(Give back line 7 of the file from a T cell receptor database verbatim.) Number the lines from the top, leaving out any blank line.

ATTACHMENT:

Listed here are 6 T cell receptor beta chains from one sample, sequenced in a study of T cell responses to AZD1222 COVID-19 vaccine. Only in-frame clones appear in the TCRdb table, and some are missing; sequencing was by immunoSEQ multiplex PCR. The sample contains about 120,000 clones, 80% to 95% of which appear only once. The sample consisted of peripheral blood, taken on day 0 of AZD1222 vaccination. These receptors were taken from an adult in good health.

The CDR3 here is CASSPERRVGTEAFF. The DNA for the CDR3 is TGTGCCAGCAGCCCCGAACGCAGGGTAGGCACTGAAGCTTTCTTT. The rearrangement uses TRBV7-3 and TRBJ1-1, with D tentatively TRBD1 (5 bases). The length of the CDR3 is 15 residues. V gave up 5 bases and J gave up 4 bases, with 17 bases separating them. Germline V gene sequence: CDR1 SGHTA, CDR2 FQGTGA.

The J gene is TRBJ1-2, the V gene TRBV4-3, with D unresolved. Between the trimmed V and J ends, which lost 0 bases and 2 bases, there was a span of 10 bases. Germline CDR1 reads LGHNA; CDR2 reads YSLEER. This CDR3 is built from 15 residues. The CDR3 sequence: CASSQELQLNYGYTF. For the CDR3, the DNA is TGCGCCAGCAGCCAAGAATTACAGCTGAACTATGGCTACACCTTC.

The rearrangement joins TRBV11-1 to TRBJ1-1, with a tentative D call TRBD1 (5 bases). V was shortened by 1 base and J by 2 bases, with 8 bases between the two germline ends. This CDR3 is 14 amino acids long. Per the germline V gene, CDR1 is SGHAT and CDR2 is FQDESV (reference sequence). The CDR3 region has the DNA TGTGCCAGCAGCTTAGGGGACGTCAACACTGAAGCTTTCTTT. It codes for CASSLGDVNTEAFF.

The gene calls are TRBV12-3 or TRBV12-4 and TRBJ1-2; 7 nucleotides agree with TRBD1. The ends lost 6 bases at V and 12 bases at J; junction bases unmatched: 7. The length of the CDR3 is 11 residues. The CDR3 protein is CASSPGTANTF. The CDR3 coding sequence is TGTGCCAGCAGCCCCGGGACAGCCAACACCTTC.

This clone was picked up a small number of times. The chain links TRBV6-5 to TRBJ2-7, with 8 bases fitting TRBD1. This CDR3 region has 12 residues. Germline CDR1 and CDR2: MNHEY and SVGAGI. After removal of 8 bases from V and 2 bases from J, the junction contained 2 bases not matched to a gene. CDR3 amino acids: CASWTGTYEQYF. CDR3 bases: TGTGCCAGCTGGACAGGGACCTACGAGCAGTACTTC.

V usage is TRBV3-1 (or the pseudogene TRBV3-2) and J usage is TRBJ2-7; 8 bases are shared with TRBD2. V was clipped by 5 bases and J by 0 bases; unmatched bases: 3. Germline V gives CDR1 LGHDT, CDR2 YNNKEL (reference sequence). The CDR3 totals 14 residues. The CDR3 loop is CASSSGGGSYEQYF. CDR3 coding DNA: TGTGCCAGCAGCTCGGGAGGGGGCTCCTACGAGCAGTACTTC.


V usage is TRBV3-1 (or the pseudogene TRBV3-2) and J usage is TRBJ2-7; 8 bases are shared with TRBD2. V was clipped by 5 bases and J by 0 bases; unmatched bases: 3. Germline V gives CDR1 LGHDT, CDR2 YNNKEL (reference sequence). The CDR3 totals 14 residues. The CDR3 loop is CASSSGGGSYEQYF. CDR3 coding DNA: TGTGCCAGCAGCTCGGGAGGGGGCTCCTACGAGCAGTACTTC.